Goneril's husband demands to see them. Edmund lies and doesn't tell him where they are. Goneril's husband then accuses him of treason and challenges him to trial by combat sort of the medieval equivalent of grade-by-paper-toss - whichever one goes the furthest gets an A. Edgar turns up, and then Edgar and Edmund fight - they do the trial by combat.

Edmund's very wounded - he's not totally dead. In the midst of all this, Regan's mysteriously stumbled off the stage, clearly very sick. And then Goneril runs away when Edmund loses the trial by combat.

We learn then that Gloucester's dead and we start to get that sinking feeling that we do at the end of Shakespeare plays as the body count starts to mount and we just wonder how many of these people will end up dead by the end.

quiz 16 rationale

Because then we find out that Goneril has stabbed herself. Not only has Goneril stabbed herself, she also poisoned Regan beforehand that's why Regan ran offstage sick because she was poisoned. So now Regan's dead, too. Kent rushes in and is like, 'Where's Lear and Cordelia? And then, right on cue, Lear walks in carrying her body and just sobbing over it, and he kind of dies of sorrow with Cordelia in his arms.

And he thinks he might be able to see her breathing - there's this awful speech he gives near the end: No, no, no life! Why should a dog, a horse, a rat, have life, And thou no breath at all? Thoul't come no more, Never, never, never, never, never! Do you see this?

Look on her, look, her lips, Look there, look there!

  • A Summary of Shakespeare’s King Lear: All Acts and Scenes
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And then he dies. And then the play just ends. That's how it ends. It's the most downer of any Shakespeare play, probably. Themes Lear's final speech - its repetitions are so wonderful. It's really emphasizing the desperation and the madness in his life. Kent is thrown in the stocks. Gloucester protests to no avail. Kent discovers that Cordelia, in France, is concocting a plan to help things in England.

Fearing detection and capture, he disguises himself as Poor Tom, a beggar wandering the countryside. Scene 4 — Lear arrives and is shocked to discover Kent, in disguise, in the stocks.

He is outraged and wishes to speak with Regan and Cornwall regarding the poor treatment of his servant. The two refuse to speak with Lear, claiming illness. Regan defends Goneril and accuses Lear of being a doddering old fool and that he should apologize to Goneril. Regan refuses to give Lear shelter. Goneril arrives and the two demand that Lear give up half his knights if he wishes to stay. Goneril and Regan then refuse to allow him any servants.

Lear curses his daughters and wanders outside where a storm is brewing. The daughters bar all entrance to the castle. Regan and Goneril plot immediately to rid the old man of his power, indicating that their relationship with their father was obviously strained but the old man had no idea. Lear demonstrates poor judgment throughout. He also disowns the only daughter worthy of governing and his most trusted servant. Kent seeks Lear and finds one of his knights.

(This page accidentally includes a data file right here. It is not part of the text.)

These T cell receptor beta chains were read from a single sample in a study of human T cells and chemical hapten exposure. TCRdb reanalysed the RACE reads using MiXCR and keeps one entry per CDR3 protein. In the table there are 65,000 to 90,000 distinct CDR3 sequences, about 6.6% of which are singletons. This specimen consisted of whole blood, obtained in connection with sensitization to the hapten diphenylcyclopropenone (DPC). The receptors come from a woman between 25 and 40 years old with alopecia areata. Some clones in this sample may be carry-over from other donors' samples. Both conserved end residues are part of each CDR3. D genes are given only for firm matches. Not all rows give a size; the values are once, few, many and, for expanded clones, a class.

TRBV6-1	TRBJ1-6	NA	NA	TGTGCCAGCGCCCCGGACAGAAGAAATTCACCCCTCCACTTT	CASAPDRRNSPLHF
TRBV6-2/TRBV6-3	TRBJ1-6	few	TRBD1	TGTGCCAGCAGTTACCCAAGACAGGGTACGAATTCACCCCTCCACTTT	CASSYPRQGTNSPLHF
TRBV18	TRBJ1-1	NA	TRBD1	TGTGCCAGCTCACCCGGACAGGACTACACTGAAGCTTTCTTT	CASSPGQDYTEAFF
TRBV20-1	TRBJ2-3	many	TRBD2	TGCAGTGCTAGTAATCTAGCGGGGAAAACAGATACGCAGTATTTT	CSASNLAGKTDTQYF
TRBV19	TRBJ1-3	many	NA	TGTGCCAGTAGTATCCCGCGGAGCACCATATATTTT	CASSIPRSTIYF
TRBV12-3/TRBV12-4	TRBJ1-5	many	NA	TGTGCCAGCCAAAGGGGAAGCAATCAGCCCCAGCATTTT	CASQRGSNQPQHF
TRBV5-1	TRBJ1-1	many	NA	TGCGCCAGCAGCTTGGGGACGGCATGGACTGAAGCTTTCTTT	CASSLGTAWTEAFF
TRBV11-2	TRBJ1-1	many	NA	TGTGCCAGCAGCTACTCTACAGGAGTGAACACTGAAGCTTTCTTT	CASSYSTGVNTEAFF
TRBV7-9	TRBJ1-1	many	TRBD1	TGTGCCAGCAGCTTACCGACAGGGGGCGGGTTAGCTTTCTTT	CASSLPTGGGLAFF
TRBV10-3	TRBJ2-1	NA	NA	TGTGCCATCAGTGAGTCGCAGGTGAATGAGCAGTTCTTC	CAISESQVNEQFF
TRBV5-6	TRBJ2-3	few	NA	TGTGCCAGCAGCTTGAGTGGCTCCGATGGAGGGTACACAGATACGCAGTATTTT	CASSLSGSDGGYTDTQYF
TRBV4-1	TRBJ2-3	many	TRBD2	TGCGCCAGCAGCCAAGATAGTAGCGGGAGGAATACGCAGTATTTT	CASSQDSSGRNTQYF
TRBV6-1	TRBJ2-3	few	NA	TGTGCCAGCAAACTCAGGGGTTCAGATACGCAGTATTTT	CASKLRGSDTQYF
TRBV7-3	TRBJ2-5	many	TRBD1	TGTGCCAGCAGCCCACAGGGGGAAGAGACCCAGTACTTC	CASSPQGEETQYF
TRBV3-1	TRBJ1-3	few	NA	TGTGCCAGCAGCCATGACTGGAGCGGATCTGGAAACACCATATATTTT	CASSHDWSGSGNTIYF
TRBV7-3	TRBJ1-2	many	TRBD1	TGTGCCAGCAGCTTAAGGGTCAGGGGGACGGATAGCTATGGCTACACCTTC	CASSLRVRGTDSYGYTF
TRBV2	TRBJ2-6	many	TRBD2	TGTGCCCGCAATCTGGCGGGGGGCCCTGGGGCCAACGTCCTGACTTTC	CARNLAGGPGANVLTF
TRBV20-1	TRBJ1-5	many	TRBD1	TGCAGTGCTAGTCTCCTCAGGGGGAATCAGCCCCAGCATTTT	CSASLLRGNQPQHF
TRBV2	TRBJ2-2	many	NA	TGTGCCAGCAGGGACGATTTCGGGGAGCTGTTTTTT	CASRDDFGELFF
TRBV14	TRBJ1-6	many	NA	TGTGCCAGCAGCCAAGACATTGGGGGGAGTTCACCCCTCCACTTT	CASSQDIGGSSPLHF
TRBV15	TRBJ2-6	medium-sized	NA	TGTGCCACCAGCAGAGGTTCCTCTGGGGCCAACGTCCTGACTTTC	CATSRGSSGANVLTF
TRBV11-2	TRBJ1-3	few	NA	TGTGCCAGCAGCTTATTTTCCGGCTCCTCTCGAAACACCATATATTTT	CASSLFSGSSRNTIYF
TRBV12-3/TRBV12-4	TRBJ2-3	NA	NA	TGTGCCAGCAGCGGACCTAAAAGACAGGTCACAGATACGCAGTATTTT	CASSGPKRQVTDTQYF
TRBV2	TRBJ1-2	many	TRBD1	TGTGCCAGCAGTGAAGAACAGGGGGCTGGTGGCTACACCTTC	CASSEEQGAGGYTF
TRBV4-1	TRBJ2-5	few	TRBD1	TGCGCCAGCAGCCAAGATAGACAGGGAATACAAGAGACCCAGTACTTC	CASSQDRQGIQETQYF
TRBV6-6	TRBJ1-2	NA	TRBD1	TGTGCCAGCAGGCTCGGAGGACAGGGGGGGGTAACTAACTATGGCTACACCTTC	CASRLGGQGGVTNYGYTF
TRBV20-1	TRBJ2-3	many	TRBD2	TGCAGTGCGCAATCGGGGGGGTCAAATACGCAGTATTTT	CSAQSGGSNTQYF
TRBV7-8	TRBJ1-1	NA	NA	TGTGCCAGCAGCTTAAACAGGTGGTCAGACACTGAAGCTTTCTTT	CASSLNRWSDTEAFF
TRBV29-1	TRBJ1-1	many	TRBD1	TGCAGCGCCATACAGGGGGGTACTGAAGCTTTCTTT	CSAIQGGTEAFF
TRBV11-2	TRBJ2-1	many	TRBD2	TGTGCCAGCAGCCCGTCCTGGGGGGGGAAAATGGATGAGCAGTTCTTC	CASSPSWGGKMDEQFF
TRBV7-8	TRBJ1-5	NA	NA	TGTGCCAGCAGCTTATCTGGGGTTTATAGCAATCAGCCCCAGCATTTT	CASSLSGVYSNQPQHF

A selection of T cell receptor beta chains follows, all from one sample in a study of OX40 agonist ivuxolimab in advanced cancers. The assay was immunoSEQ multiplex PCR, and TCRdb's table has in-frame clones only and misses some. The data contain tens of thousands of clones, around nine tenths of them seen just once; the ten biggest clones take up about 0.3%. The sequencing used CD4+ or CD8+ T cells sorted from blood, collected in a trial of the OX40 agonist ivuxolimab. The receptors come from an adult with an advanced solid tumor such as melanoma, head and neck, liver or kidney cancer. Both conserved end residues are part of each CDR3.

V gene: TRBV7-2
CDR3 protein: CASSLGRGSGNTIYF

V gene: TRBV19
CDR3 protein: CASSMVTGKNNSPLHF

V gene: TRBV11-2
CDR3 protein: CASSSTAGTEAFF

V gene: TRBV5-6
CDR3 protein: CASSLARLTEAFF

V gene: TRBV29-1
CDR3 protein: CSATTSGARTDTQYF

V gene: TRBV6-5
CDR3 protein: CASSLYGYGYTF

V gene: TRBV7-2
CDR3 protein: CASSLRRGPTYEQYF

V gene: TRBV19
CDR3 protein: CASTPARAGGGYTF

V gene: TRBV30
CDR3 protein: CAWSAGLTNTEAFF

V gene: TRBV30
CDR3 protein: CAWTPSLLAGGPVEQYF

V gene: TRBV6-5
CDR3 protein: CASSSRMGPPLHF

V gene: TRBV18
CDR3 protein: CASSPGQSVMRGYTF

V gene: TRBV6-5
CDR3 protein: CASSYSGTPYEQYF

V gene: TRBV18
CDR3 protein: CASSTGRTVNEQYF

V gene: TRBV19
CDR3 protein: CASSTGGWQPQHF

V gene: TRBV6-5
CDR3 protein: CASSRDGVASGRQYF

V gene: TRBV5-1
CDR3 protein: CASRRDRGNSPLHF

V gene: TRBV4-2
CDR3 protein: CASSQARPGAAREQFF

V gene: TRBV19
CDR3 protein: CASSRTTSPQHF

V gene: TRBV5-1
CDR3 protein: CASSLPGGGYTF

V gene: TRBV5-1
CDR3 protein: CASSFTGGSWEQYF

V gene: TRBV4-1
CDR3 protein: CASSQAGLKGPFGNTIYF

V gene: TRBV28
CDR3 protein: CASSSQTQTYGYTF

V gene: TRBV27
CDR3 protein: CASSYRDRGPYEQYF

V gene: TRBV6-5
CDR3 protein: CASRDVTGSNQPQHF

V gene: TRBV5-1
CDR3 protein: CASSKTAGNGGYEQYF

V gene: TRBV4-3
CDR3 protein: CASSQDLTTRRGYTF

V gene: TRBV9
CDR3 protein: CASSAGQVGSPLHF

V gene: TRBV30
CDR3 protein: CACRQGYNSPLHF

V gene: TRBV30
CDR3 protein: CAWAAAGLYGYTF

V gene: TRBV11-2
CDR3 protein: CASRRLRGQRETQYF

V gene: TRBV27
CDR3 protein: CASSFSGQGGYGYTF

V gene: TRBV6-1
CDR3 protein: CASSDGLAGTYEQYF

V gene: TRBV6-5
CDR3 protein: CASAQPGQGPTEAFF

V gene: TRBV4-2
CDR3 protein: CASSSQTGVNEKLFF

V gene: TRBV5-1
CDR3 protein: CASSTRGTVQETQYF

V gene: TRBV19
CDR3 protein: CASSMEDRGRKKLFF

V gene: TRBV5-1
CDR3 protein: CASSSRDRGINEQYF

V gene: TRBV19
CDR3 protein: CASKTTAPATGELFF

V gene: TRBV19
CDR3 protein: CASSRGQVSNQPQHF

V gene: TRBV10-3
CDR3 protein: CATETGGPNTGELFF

The knight informs Kent that Lear is near.

What does the name "Goneril" mean?

Kent, still in disguise, gives the knight a message to take to Cordelia. He give the knight his ring to prove to Cordelia who has sent it. Lear and the fool wander in the storm.

The irrational King discusses many topics, always returning to the wickedness of his two daughters. Kent finds them and the three find a crude shelter for the evening. Gloucester informs Edmund that he has heard news of conflict between Albany and Cornwall and that he must align himself with Lear.

He asks Edmund to distract Regan and Cornwall while he searches for the King. Scenes Scene 4: Lear refuses to enter the hovel, being too distracted by anguish to let the storm affect him. He laments that he did not do more to help the poor and homeless as king.

King Lear by William Shakespeare. Search eText, Read Online, Study, Discuss.

The fool enters and then runs out immediately, claiming there is a spirit. The spirit is Edgar disguised as Poor Tom. Lear tears off his clothes out of sympathy for the unclothed Edgar. Gloucester enters the hovel and convinces Lear to return with him to the castle. Lear insists on bringing the disguised Edgar with him.

Cornwall vows revenge and Edmund is made Earl of Gloucester. Gloucester, Lear, Kent, and the Fool take shelter as Gloucester searches for food. He overhears a plot to kill the king.